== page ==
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Josh Juneau: My Five Favorite NetBeans IDE Features!

12.12.2013
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Continuing a series of articles focusing on NetBeans users and their five favorite NetBeans IDE features, here's the next part, by Josh Juneau. -- NetBeans team.

Josh Juneau is an application developer and technical writer.  He develops primarily Java EE and desktop applications, also interfacing with other languages, such as Jython and Groovy. 

Josh has written books on Java, and Java EE, always covering some NetBeans IDE features within the books.  He is an extensive user of NetBeans IDE for his day job, and enjoys the simplicity that it provides for development.

What are your 5 favorite NetBeans IDE features?

It is difficult to slim my list of favorite NetBeans IDE features down to the top five.  I've been a NetBeans IDE user for years, and I believe that the IDE has seen some of its most significant advancements in the past couple of years. 

That said, I am going to list the features that I take advantage of the most.  Being an avid Java EE developer, I am constantly using Maven based Web Application projects… utilizing JSF, EJB, JPA, etc.  These five features save me a significant amount of time each day.

1.  Expression Language Support.
I work within many different JSF views each day, spanning across several projects.  If I need to make an addition or update to a view, the expression language auto-completion becomes a great time saver.  Many of my JSF controller names are long, and contain many different properties and methods.  The expression language auto-completion makes it easy to begin typing a controller name, and then have the matching controllers for the selected project appear in a list. 

It is also nice to have that controller's available properties and methods appear when I add the dot after the controller name.

2.  Maven. 
Many of my projects are Maven based, as mentioned previously.  NetBeans IDE contains excellent support for Maven.  For starters, the Maven project has an easy to use, and well organized structure.  All of the Web Pages are in their own folder, as are the REST Services, Test Packages, and Dependencies.  Another nice feature is easy management of dependencies.  For instance, it is easy to add dependencies to a project by right-clicking on the Dependencies folder.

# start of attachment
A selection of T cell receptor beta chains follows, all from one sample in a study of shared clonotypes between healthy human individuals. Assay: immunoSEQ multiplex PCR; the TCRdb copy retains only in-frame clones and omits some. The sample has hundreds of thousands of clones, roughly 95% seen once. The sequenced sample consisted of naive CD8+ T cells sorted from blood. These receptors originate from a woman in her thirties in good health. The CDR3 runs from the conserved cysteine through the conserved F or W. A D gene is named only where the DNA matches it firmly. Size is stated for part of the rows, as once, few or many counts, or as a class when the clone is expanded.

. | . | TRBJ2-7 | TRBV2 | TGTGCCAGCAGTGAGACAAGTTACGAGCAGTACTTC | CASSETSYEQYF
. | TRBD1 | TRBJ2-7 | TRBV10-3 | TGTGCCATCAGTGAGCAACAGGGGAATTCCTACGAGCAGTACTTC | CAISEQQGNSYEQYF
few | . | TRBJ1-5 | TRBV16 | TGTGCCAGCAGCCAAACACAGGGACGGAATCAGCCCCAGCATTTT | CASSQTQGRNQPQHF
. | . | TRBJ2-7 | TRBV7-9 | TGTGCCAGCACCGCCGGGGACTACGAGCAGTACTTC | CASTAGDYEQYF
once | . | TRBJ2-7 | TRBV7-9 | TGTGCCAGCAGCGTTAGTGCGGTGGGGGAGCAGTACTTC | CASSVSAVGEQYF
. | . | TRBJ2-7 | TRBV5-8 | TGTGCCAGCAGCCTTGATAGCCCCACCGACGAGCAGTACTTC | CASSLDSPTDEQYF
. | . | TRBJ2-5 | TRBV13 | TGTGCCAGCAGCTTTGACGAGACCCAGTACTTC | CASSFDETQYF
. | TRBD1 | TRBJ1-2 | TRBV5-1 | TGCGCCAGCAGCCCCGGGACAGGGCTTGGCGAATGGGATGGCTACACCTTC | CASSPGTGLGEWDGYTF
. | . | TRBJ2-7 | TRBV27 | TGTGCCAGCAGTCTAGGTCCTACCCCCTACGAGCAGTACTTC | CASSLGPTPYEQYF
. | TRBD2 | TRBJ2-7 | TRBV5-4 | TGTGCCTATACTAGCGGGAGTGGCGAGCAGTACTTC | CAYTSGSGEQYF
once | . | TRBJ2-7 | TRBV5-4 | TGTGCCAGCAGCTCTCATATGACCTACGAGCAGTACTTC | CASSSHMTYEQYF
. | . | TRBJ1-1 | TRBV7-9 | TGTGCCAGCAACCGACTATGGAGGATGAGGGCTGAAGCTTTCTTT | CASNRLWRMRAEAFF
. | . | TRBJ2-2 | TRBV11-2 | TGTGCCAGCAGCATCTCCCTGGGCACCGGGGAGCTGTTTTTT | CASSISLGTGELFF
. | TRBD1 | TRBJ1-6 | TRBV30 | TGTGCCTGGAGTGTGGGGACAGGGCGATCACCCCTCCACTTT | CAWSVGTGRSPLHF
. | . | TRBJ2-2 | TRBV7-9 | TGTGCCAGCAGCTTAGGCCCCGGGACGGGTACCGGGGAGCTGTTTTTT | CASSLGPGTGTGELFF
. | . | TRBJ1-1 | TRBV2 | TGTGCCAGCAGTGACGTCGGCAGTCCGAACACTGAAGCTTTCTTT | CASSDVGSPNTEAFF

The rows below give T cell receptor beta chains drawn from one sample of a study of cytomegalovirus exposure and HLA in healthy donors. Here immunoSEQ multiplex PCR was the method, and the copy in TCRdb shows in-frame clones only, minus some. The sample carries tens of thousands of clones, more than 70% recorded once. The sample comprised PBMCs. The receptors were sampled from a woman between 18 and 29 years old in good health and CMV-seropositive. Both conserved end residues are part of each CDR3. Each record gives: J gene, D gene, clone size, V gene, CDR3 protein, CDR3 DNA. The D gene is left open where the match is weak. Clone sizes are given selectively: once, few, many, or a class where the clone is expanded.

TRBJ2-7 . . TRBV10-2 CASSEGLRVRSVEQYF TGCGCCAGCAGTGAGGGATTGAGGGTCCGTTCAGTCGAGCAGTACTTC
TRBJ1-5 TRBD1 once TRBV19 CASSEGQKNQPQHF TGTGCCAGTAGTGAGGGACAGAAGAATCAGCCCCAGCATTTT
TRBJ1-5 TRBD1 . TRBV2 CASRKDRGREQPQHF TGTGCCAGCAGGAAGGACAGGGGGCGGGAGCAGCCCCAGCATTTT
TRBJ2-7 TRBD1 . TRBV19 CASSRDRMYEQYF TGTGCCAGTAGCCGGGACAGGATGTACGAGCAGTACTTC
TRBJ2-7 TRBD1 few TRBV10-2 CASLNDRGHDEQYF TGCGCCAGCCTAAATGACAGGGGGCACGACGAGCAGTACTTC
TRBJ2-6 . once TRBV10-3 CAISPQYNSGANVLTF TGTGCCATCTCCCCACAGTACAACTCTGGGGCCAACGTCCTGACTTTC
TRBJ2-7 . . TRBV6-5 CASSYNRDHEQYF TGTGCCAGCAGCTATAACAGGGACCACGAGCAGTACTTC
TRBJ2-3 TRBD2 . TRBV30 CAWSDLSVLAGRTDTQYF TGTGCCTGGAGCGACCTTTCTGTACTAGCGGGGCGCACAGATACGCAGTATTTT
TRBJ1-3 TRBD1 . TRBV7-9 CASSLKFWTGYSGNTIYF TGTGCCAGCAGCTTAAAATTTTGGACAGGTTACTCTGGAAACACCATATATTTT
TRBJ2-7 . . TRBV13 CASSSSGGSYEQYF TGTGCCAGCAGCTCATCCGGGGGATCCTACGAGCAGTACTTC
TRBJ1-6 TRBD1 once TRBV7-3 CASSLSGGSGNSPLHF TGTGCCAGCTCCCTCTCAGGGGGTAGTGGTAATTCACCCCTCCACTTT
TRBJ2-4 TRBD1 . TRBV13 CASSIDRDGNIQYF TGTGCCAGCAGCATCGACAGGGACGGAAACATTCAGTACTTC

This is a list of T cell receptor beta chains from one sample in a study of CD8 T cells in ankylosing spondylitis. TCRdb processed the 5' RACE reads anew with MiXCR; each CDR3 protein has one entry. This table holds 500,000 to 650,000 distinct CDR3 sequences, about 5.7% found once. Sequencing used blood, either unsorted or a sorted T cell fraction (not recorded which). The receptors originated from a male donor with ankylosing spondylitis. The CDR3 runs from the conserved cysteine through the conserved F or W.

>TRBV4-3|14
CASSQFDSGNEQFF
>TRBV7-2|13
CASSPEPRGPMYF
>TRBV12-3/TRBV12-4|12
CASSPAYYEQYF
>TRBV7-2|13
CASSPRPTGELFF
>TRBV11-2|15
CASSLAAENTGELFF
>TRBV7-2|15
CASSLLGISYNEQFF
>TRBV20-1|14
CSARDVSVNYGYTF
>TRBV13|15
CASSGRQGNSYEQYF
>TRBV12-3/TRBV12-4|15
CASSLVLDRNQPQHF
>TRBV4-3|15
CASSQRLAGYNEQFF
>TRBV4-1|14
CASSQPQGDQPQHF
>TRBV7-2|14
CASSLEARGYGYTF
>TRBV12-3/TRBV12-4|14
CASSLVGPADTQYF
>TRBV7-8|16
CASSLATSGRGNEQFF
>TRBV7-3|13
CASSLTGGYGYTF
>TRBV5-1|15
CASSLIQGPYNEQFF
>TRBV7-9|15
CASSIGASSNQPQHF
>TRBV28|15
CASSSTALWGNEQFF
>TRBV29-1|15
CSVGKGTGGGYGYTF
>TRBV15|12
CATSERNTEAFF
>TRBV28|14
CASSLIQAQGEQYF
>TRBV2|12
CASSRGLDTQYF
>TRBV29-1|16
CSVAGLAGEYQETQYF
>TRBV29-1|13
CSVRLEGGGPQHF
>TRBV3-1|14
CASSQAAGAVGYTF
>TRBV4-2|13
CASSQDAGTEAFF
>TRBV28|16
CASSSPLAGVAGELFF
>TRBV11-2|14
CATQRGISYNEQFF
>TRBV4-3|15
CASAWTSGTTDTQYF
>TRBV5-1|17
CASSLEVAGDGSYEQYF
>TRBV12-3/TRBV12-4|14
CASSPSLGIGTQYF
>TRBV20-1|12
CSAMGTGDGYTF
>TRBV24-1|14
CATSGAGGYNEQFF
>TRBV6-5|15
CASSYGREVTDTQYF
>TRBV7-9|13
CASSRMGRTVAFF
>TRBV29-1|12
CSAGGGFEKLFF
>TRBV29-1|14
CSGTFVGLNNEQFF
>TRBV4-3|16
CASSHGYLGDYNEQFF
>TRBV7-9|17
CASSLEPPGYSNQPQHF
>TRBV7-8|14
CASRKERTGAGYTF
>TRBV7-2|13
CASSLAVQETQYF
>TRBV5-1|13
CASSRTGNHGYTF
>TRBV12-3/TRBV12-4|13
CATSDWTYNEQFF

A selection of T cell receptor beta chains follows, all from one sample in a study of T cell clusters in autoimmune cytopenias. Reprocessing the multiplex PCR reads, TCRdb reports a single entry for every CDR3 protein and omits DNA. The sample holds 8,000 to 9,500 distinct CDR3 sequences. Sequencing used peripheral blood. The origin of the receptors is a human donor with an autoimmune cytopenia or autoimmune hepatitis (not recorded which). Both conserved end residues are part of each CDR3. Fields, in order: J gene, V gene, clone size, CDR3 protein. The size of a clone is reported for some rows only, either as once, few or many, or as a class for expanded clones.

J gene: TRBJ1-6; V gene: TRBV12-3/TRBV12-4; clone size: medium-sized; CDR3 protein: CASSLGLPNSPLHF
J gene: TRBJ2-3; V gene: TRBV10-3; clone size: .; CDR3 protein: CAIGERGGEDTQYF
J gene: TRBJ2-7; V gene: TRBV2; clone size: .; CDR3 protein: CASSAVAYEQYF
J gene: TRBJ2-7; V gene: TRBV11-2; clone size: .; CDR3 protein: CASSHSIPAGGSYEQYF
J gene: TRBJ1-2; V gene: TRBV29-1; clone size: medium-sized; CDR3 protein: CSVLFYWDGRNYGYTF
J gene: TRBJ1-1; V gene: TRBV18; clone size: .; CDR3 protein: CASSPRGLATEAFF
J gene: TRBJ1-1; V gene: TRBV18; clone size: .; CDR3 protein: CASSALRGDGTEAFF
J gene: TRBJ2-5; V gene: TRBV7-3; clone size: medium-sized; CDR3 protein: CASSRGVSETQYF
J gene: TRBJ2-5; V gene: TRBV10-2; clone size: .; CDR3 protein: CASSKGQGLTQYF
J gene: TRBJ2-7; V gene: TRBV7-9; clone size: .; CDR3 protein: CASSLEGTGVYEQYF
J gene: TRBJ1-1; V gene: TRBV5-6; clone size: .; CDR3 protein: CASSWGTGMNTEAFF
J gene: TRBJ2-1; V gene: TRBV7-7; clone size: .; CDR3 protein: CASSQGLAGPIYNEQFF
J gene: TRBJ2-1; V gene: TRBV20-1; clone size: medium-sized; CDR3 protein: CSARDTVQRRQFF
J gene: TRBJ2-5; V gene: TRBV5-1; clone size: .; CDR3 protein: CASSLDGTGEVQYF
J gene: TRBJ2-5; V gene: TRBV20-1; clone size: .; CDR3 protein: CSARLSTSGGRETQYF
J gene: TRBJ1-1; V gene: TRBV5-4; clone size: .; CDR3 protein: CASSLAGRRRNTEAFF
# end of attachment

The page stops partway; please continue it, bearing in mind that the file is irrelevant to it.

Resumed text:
3.  Entity Classes from Database. 
I am constantly creating new entity classes to work with databases.  Using the NetBeans "Entity Classes from Database" allows me to select one or more database tables, and the entity classes for those tables are then automatically generated.  NetBeans also provides the option to generate named query annotations for persistent fields.  This feature alone is a significant time saver.


4.  Chrome Plug-In. 
Since NetBeans IDE 7.4, I've been making use of the Chrome Plugin for lightening fast web page development.  Using the plugin, I can modify a JSF view or HTML5 page, and then instantly see the changes in the browser. 

The interaction between the browser and the IDE is beneficial for doing things such as for pinpointing CSS styles applied to elements of a page.  For instance, if you select an element in the browser window, you can see the styles that are applied to that element being highlighted within the IDE Browser DOM window.  The plugin also lets you change the layout of the browser window to match the standard sizes for different devices, such as tablets and phones.  This makes it easy to see how your web pages will layout across different devices.



5.  Version Control Integration. 
Whether you use Git, Mercurial, or Subversion, NetBeans IDE has you covered.  I have used Mercurial for years, and NetBeans IDE provides seamless integration for projects that contain a Mercurial repository.  It is easy to perform a diff, commit, and see history. I've also been utilizing Git for some of my more recent projects and the integration is just as good.  Simply right-click on a project or particular file to access a plethora of features for your version control.  


These are just a handful of my favorite features of NetBeans IDE. The IDE makes development much easier, I could never imagine going back to a text editor and working from the command-line.

Do you also want to share your favorite NetBeans features with the world? Write to netbeans dot webmaster at gmail dot com.

Published at DZone with permission of its author, Geertjan Wielenga.